| TOKYO, June 29
TOKYO, June 29 More than 15,000 anti-nuclear
protesters blocked streets outside the Japanese prime minister's
office on Friday, beating drums and chanting slogans against the
restart of reactors nearly 16 months after the world's worst
nuclear disaster in 25 years.
The crowd blocked off a six-lane road and adjoining streets
leading to the Prime Minister Yoshihiko Noda's official
residence in central Tokyo. Police parked five armoured riot
control buses in front of the entrance to prevent protesters
entering the compound.
Several helicopters circled overhead as the sun went down on
a clear, early summer evening.
The protest capped weeks of sporadic demonstrations and was
the biggest gathering in central Tokyo since Noda said this
month the restart of two reactors in western Japan was necessary
to avoid damaging the economy.
All of the country's 50 nuclear reactors were taken off line
after an earthquake and tsunami hit the Fukushima nuclear power
plant on the northeast coast on March 11 last year, triggering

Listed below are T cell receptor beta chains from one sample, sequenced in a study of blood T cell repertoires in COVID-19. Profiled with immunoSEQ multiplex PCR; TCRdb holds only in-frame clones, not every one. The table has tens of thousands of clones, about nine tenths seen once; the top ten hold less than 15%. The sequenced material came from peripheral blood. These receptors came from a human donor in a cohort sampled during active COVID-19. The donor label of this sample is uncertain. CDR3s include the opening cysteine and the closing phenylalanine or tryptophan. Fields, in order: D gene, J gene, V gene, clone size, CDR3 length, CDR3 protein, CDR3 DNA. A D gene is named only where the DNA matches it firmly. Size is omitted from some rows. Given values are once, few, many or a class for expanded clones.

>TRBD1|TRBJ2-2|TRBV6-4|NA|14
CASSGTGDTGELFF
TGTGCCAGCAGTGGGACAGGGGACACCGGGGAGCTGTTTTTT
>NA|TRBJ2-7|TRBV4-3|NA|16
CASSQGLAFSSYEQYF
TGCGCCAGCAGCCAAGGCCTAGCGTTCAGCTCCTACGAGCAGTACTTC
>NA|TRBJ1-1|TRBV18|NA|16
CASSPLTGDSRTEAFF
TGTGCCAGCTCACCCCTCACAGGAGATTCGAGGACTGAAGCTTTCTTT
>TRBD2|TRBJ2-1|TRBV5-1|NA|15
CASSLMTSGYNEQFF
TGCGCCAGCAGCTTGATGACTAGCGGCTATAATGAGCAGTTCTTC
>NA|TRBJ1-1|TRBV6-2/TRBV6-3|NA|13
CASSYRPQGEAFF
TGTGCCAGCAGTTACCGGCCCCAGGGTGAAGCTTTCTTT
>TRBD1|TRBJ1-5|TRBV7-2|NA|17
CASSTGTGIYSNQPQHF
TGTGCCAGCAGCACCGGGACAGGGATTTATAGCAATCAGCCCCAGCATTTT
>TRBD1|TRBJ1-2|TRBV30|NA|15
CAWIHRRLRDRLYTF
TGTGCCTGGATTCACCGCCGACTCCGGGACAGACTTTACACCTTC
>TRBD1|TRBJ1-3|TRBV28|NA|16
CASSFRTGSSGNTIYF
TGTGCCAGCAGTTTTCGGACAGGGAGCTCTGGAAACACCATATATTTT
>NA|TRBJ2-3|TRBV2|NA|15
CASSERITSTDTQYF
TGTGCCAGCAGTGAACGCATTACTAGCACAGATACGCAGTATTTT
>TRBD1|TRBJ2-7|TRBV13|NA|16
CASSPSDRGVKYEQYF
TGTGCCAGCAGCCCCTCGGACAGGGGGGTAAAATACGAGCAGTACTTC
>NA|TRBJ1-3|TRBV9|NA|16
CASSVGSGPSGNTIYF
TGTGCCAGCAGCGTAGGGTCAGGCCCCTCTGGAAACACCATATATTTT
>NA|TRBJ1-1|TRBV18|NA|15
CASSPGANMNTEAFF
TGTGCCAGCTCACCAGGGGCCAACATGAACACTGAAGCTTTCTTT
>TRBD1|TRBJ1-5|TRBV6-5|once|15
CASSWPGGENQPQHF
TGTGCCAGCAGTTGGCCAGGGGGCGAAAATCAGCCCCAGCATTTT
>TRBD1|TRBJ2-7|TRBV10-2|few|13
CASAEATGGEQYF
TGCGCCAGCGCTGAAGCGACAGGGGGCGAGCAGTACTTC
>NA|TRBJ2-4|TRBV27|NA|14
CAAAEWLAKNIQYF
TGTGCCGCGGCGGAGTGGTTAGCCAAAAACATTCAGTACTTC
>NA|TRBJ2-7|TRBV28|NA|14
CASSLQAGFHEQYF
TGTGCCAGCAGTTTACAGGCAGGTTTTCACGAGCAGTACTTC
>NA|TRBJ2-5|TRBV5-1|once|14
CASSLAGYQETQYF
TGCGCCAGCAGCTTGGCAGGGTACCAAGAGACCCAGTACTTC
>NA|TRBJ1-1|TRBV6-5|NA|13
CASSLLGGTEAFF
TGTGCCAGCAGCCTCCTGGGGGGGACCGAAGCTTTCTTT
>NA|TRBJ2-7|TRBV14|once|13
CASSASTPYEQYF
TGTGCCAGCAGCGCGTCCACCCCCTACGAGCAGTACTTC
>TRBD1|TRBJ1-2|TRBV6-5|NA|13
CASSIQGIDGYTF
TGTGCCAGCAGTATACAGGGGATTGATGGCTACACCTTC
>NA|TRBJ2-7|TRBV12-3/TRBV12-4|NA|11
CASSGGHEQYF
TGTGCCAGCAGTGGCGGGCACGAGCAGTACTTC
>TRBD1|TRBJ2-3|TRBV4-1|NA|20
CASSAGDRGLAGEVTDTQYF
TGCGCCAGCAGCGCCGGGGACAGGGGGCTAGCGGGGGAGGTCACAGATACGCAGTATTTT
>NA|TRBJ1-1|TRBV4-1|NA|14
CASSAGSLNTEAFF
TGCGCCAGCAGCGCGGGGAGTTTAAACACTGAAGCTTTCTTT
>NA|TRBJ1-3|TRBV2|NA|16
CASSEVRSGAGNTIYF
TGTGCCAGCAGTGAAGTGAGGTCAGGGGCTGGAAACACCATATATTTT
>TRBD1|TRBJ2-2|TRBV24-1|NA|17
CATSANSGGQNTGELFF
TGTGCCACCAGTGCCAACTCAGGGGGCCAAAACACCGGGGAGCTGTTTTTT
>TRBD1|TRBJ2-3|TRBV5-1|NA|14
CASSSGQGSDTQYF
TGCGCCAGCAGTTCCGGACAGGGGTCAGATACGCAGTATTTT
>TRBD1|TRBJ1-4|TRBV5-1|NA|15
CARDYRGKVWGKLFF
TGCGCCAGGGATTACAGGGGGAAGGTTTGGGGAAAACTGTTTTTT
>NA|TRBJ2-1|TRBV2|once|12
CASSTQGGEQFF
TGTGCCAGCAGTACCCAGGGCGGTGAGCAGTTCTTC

the world's worst atomic accident since Chernobyl in 1986.
Nuclear power had previously supplied nearly 30 percent of
The first of the two Ohi reactors operated by Kansai
Electric Power Co is scheduled to be reactivated on
The crowd, including office workers, mothers with children
and elderly people, chanted "oppose restarts" and "exit nuclear
The decision to restart the reactors as summer power-cuts
loom was seen as a victory for Japan's still-powerful nuclear
But Japanese people have grown wary of nuclear power since
Fukushima, with surveys showing that about 70 percent want to
abandon atomic energy even if not immediately.
(Editing by Robert Birsel)